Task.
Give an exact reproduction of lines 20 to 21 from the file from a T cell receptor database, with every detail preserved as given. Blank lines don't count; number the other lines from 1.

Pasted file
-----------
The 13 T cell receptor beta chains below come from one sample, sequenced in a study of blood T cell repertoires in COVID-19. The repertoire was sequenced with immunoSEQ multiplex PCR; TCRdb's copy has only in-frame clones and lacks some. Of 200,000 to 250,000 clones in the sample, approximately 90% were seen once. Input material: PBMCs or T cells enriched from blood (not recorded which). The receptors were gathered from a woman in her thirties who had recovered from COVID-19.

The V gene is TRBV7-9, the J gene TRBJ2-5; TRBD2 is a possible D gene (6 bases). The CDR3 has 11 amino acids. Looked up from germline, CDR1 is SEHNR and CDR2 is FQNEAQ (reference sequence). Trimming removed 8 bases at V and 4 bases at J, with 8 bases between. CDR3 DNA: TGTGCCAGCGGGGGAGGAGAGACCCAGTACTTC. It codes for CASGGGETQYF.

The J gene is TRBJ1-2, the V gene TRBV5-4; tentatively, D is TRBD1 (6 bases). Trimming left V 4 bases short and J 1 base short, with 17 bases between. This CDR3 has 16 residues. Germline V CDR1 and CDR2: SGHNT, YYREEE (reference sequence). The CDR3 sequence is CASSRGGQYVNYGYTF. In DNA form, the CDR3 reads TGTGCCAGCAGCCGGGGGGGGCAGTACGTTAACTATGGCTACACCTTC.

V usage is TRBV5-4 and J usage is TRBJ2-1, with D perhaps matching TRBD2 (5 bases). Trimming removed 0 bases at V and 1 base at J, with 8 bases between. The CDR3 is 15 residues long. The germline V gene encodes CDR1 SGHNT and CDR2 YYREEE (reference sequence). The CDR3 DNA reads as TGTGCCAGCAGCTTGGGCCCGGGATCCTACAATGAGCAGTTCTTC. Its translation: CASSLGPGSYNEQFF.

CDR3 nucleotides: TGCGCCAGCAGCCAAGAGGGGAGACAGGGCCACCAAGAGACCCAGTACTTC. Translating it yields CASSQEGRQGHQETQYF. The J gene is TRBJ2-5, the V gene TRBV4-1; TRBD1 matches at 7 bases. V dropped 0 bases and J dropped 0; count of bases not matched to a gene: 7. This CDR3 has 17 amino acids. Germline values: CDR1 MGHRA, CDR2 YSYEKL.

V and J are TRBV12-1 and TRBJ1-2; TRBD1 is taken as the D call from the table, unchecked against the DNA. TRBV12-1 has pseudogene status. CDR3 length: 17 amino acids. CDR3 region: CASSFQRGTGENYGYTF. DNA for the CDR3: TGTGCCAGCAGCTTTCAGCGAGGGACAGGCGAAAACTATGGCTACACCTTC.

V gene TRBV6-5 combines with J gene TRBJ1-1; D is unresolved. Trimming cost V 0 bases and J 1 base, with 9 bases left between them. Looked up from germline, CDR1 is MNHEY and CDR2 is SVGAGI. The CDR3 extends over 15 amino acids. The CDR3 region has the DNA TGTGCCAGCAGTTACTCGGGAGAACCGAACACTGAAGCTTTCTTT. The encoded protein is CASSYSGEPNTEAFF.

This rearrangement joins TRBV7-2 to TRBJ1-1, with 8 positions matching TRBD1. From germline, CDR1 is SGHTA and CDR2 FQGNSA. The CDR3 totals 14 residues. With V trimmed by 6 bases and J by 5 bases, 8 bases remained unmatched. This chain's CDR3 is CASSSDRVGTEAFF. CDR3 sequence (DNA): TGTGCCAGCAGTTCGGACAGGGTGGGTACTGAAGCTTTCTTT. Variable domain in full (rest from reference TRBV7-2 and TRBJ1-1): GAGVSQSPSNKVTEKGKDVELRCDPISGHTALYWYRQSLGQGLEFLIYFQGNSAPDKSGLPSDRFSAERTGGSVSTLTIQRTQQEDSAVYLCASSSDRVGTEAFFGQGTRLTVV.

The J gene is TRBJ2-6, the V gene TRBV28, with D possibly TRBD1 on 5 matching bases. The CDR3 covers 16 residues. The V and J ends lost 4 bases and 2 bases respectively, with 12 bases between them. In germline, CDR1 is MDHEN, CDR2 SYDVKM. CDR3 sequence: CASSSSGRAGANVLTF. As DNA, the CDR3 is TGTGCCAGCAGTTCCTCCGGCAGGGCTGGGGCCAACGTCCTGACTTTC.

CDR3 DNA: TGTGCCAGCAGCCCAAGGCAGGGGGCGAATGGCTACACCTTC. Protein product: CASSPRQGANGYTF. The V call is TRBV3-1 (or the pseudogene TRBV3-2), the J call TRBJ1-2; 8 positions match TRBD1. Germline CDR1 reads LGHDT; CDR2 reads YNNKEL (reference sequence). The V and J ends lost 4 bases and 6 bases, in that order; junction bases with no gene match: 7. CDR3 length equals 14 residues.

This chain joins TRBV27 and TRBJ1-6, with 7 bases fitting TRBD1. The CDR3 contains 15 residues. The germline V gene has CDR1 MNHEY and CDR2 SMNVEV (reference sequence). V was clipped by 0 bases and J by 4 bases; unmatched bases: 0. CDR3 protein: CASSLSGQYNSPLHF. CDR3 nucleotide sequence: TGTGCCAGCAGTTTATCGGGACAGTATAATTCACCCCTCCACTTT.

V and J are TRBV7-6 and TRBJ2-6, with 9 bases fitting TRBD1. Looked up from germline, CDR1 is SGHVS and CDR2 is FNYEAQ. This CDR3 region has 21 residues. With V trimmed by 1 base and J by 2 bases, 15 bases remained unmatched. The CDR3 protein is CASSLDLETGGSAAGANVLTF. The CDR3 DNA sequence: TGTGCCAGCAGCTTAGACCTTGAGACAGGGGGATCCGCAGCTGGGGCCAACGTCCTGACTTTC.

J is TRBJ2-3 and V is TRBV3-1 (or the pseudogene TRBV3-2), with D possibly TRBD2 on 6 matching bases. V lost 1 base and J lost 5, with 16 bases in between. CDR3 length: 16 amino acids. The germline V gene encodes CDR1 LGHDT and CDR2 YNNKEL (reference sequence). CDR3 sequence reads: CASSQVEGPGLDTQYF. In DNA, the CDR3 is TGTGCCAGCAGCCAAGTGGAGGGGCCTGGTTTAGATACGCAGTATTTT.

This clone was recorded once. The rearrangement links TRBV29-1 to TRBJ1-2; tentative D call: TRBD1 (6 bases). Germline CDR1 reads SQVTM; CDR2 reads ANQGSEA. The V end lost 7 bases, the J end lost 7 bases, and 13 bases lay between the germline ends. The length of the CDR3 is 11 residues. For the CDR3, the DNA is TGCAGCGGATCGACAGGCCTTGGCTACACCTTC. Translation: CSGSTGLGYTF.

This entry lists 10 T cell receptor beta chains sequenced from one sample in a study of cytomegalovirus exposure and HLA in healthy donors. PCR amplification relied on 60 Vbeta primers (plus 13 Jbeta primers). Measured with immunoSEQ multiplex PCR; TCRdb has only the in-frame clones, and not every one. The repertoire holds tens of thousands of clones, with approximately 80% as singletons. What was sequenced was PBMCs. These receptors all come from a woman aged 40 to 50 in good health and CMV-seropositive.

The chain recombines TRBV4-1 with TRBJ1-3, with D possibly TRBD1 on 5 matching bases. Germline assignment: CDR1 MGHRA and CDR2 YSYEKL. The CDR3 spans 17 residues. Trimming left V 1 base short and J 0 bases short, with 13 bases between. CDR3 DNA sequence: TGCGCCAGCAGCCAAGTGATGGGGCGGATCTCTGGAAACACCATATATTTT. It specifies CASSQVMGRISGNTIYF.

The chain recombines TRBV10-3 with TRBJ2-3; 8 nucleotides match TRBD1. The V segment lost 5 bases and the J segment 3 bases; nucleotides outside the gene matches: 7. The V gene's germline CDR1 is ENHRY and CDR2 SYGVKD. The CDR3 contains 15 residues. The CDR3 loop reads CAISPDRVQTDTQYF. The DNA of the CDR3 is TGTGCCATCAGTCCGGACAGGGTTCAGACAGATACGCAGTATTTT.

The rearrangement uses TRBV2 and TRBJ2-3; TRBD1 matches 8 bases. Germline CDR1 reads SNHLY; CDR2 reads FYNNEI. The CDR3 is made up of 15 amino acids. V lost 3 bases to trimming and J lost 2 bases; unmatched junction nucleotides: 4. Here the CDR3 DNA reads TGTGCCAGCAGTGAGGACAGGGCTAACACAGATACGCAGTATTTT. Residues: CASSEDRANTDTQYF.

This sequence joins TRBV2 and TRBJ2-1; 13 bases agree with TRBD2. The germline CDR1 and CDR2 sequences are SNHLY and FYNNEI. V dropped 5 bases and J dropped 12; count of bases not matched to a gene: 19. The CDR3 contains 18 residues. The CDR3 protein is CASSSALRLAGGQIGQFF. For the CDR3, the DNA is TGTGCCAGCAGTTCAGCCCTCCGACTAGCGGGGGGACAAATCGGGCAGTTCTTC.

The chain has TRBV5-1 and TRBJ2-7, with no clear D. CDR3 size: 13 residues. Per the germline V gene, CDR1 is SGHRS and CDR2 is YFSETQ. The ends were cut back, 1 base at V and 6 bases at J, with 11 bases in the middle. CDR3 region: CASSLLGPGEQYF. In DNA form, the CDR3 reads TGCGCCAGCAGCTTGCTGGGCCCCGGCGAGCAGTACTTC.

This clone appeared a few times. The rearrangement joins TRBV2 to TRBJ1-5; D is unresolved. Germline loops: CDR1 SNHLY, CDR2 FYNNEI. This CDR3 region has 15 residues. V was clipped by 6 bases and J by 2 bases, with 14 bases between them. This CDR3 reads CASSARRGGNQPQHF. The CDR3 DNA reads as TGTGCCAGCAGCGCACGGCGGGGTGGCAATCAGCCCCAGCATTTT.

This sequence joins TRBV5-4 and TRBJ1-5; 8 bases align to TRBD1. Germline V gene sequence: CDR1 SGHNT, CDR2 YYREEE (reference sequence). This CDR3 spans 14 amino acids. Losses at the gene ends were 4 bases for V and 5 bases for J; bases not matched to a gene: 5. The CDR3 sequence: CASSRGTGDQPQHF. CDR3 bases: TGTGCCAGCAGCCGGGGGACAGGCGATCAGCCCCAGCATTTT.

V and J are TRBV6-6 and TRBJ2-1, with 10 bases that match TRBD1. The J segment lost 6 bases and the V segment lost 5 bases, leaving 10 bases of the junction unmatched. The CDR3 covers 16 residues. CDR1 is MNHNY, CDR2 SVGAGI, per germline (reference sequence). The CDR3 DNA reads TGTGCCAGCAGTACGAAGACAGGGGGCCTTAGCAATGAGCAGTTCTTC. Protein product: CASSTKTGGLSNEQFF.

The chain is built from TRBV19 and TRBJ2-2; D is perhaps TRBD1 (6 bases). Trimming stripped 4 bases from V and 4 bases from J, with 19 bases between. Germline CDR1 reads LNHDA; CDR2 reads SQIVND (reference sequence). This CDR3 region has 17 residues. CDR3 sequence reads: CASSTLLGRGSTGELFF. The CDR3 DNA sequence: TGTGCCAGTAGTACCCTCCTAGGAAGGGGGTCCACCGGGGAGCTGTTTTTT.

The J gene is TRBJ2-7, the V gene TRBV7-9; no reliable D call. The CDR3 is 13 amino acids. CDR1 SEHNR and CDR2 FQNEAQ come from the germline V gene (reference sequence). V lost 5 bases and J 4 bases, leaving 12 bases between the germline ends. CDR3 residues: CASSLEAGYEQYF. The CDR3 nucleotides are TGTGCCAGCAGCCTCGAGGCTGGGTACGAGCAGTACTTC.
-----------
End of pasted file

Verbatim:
The chain has TRBV5-1 and TRBJ2-7, with no clear D. CDR3 size: 13 residues. Per the germline V gene, CDR1 is SGHRS and CDR2 is YFSETQ. The ends were cut back, 1 base at V and 6 bases at J, with 11 bases in the middle. CDR3 region: CASSLLGPGEQYF. In DNA form, the CDR3 reads TGCGCCAGCAGCTTGCTGGGCCCCGGCGAGCAGTACTTC.

This clone appeared a few times. The rearrangement joins TRBV2 to TRBJ1-5; D is unresolved. Germline loops: CDR1 SNHLY, CDR2 FYNNEI. This CDR3 region has 15 residues. V was clipped by 6 bases and J by 2 bases, with 14 bases between them. This CDR3 reads CASSARRGGNQPQHF. The CDR3 DNA reads as TGTGCCAGCAGCGCACGGCGGGGTGGCAATCAGCCCCAGCATTTT.